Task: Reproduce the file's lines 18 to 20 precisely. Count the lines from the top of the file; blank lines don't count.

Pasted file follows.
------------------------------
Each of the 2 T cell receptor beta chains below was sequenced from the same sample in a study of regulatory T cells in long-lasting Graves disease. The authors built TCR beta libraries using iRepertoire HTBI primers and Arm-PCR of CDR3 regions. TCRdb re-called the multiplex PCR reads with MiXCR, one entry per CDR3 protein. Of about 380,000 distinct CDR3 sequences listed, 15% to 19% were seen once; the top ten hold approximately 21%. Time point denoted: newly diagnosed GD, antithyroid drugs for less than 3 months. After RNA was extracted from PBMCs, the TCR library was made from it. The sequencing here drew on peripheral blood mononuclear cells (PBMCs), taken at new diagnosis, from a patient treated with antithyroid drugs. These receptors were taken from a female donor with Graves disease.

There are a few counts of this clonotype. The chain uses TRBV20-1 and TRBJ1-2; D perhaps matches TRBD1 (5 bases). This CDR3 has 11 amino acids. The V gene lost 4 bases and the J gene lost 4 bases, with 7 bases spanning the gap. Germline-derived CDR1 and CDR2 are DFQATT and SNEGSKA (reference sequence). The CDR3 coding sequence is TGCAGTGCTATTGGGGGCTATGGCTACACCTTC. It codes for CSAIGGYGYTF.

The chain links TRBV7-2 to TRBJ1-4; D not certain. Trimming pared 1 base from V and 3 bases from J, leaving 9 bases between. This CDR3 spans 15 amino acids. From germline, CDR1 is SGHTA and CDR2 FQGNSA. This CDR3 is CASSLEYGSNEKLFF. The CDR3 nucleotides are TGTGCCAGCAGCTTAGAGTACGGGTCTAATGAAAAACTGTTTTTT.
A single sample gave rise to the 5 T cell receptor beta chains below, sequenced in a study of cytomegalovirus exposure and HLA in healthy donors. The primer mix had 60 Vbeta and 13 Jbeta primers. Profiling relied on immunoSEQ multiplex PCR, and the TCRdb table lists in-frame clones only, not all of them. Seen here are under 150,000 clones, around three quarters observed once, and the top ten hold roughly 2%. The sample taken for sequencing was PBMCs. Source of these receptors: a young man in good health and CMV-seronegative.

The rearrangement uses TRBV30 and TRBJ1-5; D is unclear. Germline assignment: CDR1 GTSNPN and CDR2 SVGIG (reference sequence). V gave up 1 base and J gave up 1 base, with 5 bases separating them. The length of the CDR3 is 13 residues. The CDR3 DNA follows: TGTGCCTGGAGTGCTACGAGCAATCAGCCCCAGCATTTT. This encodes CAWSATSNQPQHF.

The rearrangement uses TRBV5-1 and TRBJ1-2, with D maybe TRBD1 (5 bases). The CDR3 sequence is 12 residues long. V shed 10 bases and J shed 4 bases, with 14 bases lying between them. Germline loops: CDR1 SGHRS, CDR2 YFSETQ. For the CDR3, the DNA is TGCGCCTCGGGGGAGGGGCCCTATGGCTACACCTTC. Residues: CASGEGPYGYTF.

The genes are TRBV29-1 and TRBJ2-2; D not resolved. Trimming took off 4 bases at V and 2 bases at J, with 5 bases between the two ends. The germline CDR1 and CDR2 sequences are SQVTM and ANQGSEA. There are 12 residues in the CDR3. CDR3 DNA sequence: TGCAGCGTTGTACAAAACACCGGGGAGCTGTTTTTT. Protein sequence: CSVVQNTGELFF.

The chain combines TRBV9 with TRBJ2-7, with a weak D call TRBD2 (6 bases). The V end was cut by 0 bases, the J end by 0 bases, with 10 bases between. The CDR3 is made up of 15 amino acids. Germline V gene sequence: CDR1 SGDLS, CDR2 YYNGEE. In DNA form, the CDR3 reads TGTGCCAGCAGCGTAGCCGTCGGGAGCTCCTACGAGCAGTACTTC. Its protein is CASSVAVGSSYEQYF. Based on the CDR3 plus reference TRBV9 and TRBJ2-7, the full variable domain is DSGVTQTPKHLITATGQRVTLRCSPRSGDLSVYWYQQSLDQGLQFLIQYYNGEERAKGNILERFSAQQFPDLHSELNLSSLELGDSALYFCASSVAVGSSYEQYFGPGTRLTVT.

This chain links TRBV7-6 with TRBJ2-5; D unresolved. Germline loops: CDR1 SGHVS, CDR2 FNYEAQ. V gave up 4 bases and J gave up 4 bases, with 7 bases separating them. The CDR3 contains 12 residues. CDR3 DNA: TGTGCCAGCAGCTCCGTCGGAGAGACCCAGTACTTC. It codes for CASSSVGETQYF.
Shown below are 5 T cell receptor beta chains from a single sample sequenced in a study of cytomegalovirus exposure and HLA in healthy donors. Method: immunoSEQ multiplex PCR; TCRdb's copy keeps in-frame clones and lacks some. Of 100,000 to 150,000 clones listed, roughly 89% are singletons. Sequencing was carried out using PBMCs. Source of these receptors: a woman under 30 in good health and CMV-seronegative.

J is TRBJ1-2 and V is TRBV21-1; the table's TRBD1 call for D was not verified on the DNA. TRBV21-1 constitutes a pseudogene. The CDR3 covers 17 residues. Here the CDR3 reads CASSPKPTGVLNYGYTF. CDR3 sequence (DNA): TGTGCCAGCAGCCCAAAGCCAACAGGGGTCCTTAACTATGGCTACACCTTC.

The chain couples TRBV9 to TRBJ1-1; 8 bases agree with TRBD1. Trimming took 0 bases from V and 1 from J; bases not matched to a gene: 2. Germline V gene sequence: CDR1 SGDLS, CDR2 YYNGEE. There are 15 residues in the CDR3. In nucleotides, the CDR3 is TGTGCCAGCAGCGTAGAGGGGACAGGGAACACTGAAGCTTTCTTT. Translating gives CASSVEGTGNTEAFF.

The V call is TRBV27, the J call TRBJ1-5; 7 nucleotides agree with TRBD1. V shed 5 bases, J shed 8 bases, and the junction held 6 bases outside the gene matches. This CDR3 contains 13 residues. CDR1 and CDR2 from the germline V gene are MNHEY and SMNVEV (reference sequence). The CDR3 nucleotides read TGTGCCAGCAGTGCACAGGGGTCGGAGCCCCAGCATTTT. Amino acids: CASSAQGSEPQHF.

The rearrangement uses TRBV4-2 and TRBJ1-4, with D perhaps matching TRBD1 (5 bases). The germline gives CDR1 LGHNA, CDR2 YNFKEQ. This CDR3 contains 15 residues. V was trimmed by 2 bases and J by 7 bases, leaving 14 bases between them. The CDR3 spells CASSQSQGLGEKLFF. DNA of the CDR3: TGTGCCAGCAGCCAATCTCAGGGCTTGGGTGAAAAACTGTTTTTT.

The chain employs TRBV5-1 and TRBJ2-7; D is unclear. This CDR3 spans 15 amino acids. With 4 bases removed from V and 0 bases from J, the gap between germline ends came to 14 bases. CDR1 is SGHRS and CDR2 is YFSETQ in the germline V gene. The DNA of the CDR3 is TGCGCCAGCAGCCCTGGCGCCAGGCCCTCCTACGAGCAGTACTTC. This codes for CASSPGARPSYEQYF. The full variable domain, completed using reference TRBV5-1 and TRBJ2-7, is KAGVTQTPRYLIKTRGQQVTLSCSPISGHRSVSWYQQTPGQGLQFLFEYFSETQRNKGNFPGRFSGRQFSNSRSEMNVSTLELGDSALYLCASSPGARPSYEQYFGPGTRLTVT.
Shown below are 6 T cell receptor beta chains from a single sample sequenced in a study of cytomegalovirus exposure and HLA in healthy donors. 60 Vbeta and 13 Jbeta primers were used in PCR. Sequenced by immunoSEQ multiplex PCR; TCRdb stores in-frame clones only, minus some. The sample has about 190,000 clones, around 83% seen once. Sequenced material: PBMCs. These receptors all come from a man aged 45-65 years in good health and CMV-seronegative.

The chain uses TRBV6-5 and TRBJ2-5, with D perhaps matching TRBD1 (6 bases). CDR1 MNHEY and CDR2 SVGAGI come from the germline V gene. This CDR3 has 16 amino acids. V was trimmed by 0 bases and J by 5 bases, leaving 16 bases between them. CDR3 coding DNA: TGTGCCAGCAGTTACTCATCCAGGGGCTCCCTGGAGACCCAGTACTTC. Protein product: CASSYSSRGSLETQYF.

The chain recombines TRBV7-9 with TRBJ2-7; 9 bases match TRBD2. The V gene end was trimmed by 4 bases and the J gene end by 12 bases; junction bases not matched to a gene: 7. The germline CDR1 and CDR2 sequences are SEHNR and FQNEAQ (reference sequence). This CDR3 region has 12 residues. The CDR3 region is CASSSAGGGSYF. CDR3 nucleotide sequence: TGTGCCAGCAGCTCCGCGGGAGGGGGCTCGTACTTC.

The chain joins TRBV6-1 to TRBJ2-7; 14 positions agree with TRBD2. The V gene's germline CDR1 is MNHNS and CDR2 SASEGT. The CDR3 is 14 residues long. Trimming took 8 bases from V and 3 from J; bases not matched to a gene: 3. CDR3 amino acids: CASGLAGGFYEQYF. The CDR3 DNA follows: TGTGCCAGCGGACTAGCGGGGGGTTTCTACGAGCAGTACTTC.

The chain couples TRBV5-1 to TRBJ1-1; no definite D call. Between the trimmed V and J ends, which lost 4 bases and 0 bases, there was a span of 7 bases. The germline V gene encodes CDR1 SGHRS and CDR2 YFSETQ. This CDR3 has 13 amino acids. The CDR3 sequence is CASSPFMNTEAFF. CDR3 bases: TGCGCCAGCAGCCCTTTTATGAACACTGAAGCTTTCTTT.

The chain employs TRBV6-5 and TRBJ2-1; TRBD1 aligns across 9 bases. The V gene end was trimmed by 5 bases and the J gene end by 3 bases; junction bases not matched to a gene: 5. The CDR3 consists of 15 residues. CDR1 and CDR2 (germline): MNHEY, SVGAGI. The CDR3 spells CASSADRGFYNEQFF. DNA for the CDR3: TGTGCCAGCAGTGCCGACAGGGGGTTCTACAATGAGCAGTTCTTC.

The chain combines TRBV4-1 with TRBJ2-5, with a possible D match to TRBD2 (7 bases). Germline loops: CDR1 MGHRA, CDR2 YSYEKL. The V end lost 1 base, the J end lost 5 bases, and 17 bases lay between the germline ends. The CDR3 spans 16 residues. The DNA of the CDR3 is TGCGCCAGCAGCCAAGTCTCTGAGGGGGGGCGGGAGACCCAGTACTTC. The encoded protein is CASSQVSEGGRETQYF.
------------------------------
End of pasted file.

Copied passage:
The chain recombines TRBV7-9 with TRBJ2-7; 9 bases match TRBD2. The V gene end was trimmed by 4 bases and the J gene end by 12 bases; junction bases not matched to a gene: 7. The germline CDR1 and CDR2 sequences are SEHNR and FQNEAQ (reference sequence). This CDR3 region has 12 residues. The CDR3 region is CASSSAGGGSYF. CDR3 nucleotide sequence: TGTGCCAGCAGCTCCGCGGGAGGGGGCTCGTACTTC.

The chain joins TRBV6-1 to TRBJ2-7; 14 positions agree with TRBD2. The V gene's germline CDR1 is MNHNS and CDR2 SASEGT. The CDR3 is 14 residues long. Trimming took 8 bases from V and 3 from J; bases not matched to a gene: 3. CDR3 amino acids: CASGLAGGFYEQYF. The CDR3 DNA follows: TGTGCCAGCGGACTAGCGGGGGGTTTCTACGAGCAGTACTTC.

The chain couples TRBV5-1 to TRBJ1-1; no definite D call. Between the trimmed V and J ends, which lost 4 bases and 0 bases, there was a span of 7 bases. The germline V gene encodes CDR1 SGHRS and CDR2 YFSETQ. This CDR3 has 13 amino acids. The CDR3 sequence is CASSPFMNTEAFF. CDR3 bases: TGCGCCAGCAGCCCTTTTATGAACACTGAAGCTTTCTTT.